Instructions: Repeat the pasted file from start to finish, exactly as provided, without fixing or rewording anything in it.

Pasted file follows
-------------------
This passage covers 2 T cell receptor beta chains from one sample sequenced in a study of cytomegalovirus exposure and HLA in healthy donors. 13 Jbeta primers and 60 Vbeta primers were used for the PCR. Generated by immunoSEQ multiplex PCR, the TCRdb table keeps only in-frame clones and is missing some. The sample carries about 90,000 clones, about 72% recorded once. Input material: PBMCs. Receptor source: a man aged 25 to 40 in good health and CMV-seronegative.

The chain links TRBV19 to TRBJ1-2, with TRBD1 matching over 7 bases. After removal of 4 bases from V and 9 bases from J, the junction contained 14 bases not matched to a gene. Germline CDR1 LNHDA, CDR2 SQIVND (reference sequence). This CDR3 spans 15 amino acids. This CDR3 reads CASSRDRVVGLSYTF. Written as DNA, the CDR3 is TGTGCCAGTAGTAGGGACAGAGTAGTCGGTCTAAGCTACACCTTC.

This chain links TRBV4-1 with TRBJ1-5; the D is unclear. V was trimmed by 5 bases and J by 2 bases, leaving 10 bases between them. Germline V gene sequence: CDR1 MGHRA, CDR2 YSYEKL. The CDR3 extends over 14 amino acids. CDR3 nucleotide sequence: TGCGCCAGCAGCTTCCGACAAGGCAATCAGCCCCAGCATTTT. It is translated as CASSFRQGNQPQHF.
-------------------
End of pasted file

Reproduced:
This passage covers 2 T cell receptor beta chains from one sample sequenced in a study of cytomegalovirus exposure and HLA in healthy donors. 13 Jbeta primers and 60 Vbeta primers were used for the PCR. Generated by immunoSEQ multiplex PCR, the TCRdb table keeps only in-frame clones and is missing some. The sample carries about 90,000 clones, about 72% recorded once. Input material: PBMCs. Receptor source: a man aged 25 to 40 in good health and CMV-seronegative.

The chain links TRBV19 to TRBJ1-2, with TRBD1 matching over 7 bases. After removal of 4 bases from V and 9 bases from J, the junction contained 14 bases not matched to a gene. Germline CDR1 LNHDA, CDR2 SQIVND (reference sequence). This CDR3 spans 15 amino acids. This CDR3 reads CASSRDRVVGLSYTF. Written as DNA, the CDR3 is TGTGCCAGTAGTAGGGACAGAGTAGTCGGTCTAAGCTACACCTTC.

This chain links TRBV4-1 with TRBJ1-5; the D is unclear. V was trimmed by 5 bases and J by 2 bases, leaving 10 bases between them. Germline V gene sequence: CDR1 MGHRA, CDR2 YSYEKL. The CDR3 extends over 14 amino acids. CDR3 nucleotide sequence: TGCGCCAGCAGCTTCCGACAAGGCAATCAGCCCCAGCATTTT. It is translated as CASSFRQGNQPQHF.